In a narrative both panoramic and intimate, Tom Chaffin captures the four-decade friendship of Thomas Jefferson and the Marquis de Lafayette.
Thomas Jefferson and the Marquis de Lafayette shared a singularly extraordinary friendship, one involved in the making of two revolutions—and two nations. Jefferson first met Lafayette in 1781, when the young French-born general was dispatched to Virginia to assist Jefferson, then the state’s governor, in fighting off the British. The charismatic Lafayette, hungry for glory, could not have seemed more different from Jefferson, the reserved statesman. But when Jefferson, a newly-appointed diplomat, moved to Paris three years later, speaking little French and in need of a partner, their friendship began in earnest.
As Lafayette opened doors in Paris and Versailles for Jefferson, so too did the Virginian stand by Lafayette as the Frenchman became inexorably drawn into the maelstrom of his country's revolution. Jefferson counseled Lafayette as he drafted The Declaration of the Rights of Man and remained a firm supporter of the French Revolution, even after he returned to America in 1789. By 1792, however, the upheaval had rendered Lafayette a man without a country, locked away in a succession of Austrian and Prussian prisons. The burden fell on Jefferson, along with Lafayette's other friends, to win his release. The two would not see each other again until 1824, in a powerful and emotional reunion at Jefferson’s Monticello.
Steeped in primary sources, Revolutionary Brothers casts fresh light on this remarkable, often complicated, friendship of two extraordinary men.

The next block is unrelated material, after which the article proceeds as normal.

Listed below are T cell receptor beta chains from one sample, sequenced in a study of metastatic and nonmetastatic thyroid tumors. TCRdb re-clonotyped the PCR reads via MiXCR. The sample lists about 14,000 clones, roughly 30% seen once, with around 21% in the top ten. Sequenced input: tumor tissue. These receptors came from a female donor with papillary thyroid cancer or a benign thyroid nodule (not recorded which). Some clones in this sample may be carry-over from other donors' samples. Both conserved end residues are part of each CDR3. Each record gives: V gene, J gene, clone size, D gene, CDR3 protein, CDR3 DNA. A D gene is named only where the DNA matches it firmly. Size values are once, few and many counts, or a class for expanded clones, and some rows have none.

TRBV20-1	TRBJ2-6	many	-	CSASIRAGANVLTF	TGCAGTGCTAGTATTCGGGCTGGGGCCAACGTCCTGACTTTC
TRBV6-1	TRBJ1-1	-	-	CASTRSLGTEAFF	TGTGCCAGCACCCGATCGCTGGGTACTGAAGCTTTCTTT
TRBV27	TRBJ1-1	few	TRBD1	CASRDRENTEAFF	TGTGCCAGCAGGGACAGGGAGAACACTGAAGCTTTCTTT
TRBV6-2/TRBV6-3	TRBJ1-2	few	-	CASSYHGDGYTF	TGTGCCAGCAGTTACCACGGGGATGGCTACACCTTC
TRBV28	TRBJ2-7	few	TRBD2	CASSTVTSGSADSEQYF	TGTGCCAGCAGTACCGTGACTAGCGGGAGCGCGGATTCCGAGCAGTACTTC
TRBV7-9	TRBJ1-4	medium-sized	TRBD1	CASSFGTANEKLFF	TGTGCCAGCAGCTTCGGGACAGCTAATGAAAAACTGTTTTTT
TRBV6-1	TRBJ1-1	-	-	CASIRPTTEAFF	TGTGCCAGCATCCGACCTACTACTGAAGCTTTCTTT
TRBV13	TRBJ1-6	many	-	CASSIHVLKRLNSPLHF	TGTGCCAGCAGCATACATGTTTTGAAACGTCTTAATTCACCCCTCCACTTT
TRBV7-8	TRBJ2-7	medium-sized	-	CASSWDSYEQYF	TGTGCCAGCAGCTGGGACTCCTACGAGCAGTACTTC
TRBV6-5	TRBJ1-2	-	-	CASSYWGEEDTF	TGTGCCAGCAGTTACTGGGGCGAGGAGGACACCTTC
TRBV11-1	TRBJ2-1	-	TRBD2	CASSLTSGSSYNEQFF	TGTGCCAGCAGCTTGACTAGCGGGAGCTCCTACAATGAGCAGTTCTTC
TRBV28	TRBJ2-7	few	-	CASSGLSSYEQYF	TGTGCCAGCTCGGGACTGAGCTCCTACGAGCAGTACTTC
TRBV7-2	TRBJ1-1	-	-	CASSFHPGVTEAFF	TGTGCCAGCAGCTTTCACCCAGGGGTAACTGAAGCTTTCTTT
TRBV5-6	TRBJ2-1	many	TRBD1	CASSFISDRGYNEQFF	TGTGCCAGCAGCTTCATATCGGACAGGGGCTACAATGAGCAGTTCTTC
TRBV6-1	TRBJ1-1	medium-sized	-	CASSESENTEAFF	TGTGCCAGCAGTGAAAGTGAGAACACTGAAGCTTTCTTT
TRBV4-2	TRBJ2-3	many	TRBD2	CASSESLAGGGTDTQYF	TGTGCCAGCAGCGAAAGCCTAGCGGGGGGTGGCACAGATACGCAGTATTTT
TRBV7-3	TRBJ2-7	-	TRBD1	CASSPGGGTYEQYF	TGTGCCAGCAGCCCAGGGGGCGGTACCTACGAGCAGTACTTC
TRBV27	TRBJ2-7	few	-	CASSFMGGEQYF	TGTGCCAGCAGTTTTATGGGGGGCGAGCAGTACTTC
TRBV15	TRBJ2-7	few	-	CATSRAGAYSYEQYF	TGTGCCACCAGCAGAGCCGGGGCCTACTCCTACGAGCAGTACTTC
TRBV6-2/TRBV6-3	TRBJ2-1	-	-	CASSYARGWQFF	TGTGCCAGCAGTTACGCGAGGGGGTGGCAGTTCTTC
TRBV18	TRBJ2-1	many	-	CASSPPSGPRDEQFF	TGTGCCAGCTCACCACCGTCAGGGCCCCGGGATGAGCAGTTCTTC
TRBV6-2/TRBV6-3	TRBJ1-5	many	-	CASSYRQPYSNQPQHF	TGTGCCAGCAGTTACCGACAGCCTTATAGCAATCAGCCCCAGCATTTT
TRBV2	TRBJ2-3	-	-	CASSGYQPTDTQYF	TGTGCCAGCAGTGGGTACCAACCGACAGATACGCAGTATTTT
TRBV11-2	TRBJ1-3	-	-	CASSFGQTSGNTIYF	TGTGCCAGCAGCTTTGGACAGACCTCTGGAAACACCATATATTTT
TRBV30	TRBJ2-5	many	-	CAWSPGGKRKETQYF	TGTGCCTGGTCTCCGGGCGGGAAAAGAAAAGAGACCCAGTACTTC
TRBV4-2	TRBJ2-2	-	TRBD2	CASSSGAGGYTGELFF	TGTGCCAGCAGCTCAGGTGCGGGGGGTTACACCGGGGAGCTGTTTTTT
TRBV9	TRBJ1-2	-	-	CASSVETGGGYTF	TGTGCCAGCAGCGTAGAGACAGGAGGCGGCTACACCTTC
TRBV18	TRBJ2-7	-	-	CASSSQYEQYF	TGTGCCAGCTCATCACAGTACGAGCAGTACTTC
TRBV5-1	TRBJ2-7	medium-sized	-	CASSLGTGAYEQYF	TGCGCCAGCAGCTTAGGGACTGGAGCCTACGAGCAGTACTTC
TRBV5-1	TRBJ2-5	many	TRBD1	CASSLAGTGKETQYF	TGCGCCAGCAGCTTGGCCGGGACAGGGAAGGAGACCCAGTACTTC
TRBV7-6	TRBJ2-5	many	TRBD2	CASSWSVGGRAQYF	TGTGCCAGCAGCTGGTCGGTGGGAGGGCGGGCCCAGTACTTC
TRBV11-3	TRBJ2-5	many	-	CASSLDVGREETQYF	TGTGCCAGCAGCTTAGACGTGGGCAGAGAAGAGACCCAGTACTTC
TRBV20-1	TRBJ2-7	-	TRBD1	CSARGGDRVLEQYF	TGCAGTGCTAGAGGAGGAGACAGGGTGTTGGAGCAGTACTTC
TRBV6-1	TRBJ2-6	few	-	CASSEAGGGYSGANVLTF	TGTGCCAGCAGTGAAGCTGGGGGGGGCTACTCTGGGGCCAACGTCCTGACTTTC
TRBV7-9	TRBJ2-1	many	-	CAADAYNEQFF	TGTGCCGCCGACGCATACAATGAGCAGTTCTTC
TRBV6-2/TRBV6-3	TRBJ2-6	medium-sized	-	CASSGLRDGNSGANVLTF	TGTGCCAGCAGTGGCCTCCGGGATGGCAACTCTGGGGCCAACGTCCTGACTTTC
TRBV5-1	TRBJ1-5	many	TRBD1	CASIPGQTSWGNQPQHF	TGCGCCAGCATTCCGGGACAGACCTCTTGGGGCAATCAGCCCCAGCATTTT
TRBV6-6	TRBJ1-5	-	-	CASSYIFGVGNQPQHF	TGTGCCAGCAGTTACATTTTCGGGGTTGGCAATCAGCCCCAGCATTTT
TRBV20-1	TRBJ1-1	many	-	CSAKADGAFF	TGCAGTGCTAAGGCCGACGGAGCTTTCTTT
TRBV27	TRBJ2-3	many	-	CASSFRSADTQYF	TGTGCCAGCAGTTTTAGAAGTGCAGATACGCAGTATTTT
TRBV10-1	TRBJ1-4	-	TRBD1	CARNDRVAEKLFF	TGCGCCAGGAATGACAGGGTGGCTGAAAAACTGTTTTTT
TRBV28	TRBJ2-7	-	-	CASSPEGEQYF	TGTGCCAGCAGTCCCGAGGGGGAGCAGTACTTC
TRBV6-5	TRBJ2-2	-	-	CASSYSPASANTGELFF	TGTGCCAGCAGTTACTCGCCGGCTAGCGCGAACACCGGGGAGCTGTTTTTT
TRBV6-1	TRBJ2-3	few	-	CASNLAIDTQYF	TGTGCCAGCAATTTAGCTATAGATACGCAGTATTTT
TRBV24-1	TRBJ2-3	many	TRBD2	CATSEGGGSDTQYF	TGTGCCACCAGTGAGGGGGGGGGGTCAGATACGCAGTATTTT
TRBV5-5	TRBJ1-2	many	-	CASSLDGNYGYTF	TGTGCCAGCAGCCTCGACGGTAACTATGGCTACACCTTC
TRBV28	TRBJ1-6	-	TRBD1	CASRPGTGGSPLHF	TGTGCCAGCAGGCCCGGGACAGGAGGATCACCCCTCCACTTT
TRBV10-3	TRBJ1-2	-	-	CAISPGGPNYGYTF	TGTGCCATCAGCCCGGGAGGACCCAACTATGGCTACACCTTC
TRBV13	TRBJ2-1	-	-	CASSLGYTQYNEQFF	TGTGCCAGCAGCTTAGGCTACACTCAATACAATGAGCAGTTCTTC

Praise for Revolutionary Brothers:
"A gripping narrative that offers a revelatory perspective on the combined origins of two nations...compelling drama and instructive history." —Wall Street Journal
"Gripping...lively writing." —Colonial Review
“Rich in narrative detail…for those who enjoy their history chock-full of action and anecdotes.” —The American Scholar
“Chaffin has produced a comprehensive history of a long, mutually rewarding friendship…This exceedingly well-written chronicle will please all history lovers.” —Library Journal
"The period covered by this book was as momentous as any in the history of France or the US...an insightful dual biography." —Booklist
"Chaffin has emerged with a text packed with facts and insights into both men as well as the tumultuous times in which they lived. A must-have." —Kirkus Reviews
“Compulsively readable…[a] worthy history.”—Publishers Weekly
"A compelling narrative of an epic—and unlikely—friendship from the Enlightenment era, enlivened by bracing plot-turns and vividly-drawn characters...a fascinating read." —Walter S. Isaacson, bestselling author of Benjamin Franklin: An American Life
“A dual biography, exquisite in its execution, that opens wonderful old trapdoors connecting two great nations. In Chaffin’s deft hands, we see how this dynamic duo literally made history together, shaping the raw material of a young nation while testing the possibilities—and limits—of a trans-Atlantic friendship that was lasting and true.” —Hampton Sides, bestselling author of Blood and Thunder and On Desperate Ground
"Beautifully constructed and impressively balanced in its judgements on both men...a gripping read throughout.” —Munro Price, historian and award-winning author of The Road from Versailles
"A remarkable story of two men and two revolutions...original and important...written with flair and grace." —Frank Cogliano, professor and author of Empire of Liberty: Thomas Jefferson's Foreign Policy (Yale University Press)
“Tom Chaffin’s well-told tale of two revolutions centers on the fascinating, sometimes intersecting careers of Thomas Jefferson and the Marquis de Lafayette...Chaffin is a reliable and engaging guide as he takes us on a page-turning journey through tumultuous times.” —Peter S. Onuf, Thomas Jefferson Foundation Professor of History, Emeritus, University of Virginia
“The key roles of two men who helped launch two revolutions that reshaped the Atlantic world in 1776 and 1789 and their friendship over almost half a century have found a worthy historian in Tom Chaffin...[a] dramatic story.” —Professor James M. McPherson, Pulitzer Prize-winning author of Battle Cry of Freedom